What Biden’s Inauguration will look like

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Anton Johnson
ONLINE REPORTER

An unorthodox presidency will end with an unorthodox inauguration. Photo courtesy of the New York Times.

Former Vice President Joe Biden and Senator Kamala Harris will be inaugurated at 11 a.m. central time on Wednesday, Jan. 20. But because of threats of domestic terrorism, the Coronavirus pandemic and an incumbent president facing his second impeachment, this inauguration will look completely different from those of the past.

Here’s a quick rundown of what to expect:

Security

The biggest question that many have about this year’s inauguration is whether or not it will be safe. Many Americans are now concerned after law enforcement’s response to the Jan. 6 insurrection, leading the U.S. Capitol Police Chief to resign.

Security around the Capitol building has drastically increased since Jan. 6. Up to 25,000 National Guard troops will join the DC Police, Capitol Police and the Secret Service for Inauguration Day, according to a press release. Seven-thousand National Guard members are already on the ground as of Jan. 14.

Vox Whitehouse Reporter Alex Ward said that a perimeter has been set up around the Capitol and the National Mall “making it nearly impossible for any unauthorized vehicle or person to get within blocks of the main building.”

The FBI is investigating potential threats to Inauguration Day, as well as continuing to investigate the insurrection, director Christopher Wray said in a briefing with the vice president Thursday. Wray said that one of their biggest challenges is distinguishing between “aspirational” and “intentional” messages seen on social media.

“When we talk about potential threats … we are seeing an extensive amount of concerning online chatter,” Wray said.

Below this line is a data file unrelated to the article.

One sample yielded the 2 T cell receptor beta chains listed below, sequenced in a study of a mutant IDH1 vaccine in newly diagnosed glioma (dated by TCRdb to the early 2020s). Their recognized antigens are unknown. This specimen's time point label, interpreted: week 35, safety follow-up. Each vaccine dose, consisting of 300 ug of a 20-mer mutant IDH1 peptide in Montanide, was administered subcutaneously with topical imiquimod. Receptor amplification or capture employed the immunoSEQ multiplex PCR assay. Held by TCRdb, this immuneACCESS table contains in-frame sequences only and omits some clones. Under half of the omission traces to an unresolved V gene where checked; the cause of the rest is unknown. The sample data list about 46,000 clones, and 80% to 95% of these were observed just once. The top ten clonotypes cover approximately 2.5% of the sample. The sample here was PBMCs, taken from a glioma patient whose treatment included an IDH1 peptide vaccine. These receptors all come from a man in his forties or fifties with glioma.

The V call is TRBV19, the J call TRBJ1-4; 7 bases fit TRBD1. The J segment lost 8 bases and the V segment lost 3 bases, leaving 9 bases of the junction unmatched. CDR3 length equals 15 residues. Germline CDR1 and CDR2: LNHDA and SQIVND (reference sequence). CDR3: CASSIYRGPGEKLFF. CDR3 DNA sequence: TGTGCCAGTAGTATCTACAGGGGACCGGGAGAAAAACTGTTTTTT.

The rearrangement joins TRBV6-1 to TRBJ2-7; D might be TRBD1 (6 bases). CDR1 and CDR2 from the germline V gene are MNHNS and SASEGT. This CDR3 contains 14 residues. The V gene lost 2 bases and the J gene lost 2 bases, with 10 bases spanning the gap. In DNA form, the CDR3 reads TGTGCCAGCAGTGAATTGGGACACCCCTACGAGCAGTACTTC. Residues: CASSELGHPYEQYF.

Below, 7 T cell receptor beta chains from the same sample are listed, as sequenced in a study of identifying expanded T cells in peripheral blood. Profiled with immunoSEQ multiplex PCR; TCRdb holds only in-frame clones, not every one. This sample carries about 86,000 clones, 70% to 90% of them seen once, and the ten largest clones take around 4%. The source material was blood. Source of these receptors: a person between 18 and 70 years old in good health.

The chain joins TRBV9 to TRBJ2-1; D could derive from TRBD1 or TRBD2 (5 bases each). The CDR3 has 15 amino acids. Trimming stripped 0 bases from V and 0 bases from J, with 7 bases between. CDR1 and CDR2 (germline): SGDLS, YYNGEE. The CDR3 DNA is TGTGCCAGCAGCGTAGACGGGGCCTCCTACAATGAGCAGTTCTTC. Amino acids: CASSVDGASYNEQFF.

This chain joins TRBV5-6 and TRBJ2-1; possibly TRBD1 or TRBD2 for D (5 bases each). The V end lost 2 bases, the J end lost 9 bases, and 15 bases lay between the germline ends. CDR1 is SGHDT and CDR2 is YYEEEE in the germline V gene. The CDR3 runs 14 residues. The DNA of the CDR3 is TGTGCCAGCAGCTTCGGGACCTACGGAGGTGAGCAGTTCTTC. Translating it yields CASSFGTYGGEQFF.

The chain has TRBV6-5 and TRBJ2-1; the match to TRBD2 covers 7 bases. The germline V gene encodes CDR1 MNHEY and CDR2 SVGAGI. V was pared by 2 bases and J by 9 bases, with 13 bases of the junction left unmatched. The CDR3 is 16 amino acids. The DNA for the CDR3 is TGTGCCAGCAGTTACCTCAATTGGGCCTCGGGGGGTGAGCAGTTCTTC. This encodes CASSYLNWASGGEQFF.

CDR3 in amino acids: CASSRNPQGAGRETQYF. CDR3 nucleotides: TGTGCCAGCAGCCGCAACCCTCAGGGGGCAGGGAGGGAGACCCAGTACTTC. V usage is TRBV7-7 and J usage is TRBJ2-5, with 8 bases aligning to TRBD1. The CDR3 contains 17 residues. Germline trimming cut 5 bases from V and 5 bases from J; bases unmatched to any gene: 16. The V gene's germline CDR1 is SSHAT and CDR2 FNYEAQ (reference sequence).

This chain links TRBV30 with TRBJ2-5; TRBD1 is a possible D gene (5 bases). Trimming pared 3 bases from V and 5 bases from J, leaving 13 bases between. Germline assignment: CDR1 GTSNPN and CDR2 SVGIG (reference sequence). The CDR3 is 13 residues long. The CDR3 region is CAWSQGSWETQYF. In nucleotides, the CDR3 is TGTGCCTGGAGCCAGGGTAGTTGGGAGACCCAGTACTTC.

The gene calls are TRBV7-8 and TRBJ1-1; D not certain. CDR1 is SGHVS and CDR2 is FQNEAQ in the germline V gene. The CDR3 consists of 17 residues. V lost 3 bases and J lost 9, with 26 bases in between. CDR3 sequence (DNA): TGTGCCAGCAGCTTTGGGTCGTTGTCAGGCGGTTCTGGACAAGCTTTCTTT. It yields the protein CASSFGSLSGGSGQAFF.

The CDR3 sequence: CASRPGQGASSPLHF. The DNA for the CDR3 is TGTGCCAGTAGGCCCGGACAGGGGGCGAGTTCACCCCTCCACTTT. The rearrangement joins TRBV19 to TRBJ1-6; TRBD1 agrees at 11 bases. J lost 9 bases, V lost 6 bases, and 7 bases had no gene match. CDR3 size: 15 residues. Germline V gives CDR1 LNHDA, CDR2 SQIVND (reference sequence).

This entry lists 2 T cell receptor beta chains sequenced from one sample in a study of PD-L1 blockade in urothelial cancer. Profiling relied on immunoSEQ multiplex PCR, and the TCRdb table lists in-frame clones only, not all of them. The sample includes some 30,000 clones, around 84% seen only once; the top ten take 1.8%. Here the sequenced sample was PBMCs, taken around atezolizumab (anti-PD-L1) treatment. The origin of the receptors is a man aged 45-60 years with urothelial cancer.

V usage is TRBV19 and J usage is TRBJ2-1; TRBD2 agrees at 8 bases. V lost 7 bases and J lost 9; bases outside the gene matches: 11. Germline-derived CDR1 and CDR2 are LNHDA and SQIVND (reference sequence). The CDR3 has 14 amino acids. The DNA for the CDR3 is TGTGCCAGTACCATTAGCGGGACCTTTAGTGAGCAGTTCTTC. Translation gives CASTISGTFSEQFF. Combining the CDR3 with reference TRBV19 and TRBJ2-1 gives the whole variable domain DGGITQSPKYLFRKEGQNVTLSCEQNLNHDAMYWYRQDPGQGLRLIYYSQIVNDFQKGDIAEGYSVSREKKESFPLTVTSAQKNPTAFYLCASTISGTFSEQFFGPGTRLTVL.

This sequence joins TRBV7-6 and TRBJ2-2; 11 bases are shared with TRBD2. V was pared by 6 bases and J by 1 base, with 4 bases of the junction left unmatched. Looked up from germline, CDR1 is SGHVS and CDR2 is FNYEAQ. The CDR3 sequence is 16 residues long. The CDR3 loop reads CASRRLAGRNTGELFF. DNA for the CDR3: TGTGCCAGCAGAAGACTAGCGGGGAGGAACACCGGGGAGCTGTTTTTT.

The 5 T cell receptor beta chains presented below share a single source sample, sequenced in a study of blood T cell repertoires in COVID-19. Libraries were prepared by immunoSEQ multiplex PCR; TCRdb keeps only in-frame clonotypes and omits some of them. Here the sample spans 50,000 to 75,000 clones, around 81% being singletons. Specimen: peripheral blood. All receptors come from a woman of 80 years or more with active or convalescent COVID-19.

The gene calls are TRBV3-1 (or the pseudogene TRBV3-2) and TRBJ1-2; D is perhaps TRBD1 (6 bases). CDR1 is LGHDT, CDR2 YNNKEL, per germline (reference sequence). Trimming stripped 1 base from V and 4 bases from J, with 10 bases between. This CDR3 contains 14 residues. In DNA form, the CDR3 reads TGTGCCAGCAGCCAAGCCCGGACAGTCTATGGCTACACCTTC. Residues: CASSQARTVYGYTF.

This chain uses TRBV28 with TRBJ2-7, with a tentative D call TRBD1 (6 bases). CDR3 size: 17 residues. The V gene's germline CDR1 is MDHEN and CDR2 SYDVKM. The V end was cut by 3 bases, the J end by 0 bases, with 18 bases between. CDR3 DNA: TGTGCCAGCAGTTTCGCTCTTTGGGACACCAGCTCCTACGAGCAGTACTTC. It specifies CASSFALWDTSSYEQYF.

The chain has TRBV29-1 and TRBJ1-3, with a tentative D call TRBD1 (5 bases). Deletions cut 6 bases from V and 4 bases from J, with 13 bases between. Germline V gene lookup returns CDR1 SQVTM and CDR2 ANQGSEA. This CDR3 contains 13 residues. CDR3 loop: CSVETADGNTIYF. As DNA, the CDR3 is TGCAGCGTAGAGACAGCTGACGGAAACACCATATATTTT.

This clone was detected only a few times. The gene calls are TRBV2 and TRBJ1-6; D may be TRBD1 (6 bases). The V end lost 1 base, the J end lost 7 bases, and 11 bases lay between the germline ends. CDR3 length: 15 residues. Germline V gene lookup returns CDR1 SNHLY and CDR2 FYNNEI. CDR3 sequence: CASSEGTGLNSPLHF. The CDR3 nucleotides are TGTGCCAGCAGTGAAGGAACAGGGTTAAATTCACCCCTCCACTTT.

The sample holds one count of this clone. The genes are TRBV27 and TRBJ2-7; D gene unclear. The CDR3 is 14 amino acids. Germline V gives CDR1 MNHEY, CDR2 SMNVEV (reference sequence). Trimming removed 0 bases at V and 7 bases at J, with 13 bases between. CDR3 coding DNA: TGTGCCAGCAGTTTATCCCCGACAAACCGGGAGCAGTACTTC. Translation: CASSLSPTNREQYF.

COVID-19

Biden and Harris will still take their oaths in front of the U.S. Capitol, but the number of people in attendance will be greatly reduced in accordance with the COVID-19 precautions. As a result, several events will be held virtually.

The inaugural ceremonies will be livestreamed for anybody to watch on YouTube, Twitch or other social media platforms. The president-elect will likely deliver his inaugural address to a record number of people tuning in remotely.

After the swearing-in, a “virtual parade” will be held across the country. It will “celebrate America’s heroes, highlight Americans from all walks of life … and reflect on the diversity, heritage, and resilience of the country as we begin a new American era,” the inaugural committee said in a press release.

The committee has asked Americans not to travel to D.C. for the event. The new president likely won’t be able to brag about the size of his crowds like the last inauguration. Biden will then be escorted to the White House alone, a drastically different image from past years.

The Presidential Inaugural Committee will also host a memorial for the nearly 400,000 Americans who have died from COVID-19 on the evening before the inauguration.

 

Attendees

Before his Twitter account was suspended, President Donald Trump announced that he would not attend Biden’s inauguration. However, Vice President Pence will be in attendance.

Other former presidents Bill Clinton, George W. Bush and Barack Obama, as well as the respective first ladies, will attend the inauguration and a wreath laying ceremony at Arlington National Cemetery. The 96-year-old President Jimmy Carter and his wife Rosalyn will not attend the inauguration for the first time since his own in 1977.

As usual, several prominent politicians will attend, including Nebraska Governor Pete Ricketts.

Lady Gaga and Jennifer Lopez will perform in Washington, and other acts like John Legend and Foo Fighters will perform remotely. Other celebrities like Eva Longoria and Keegan Michael-Key will host the several segments and events throughout the day.

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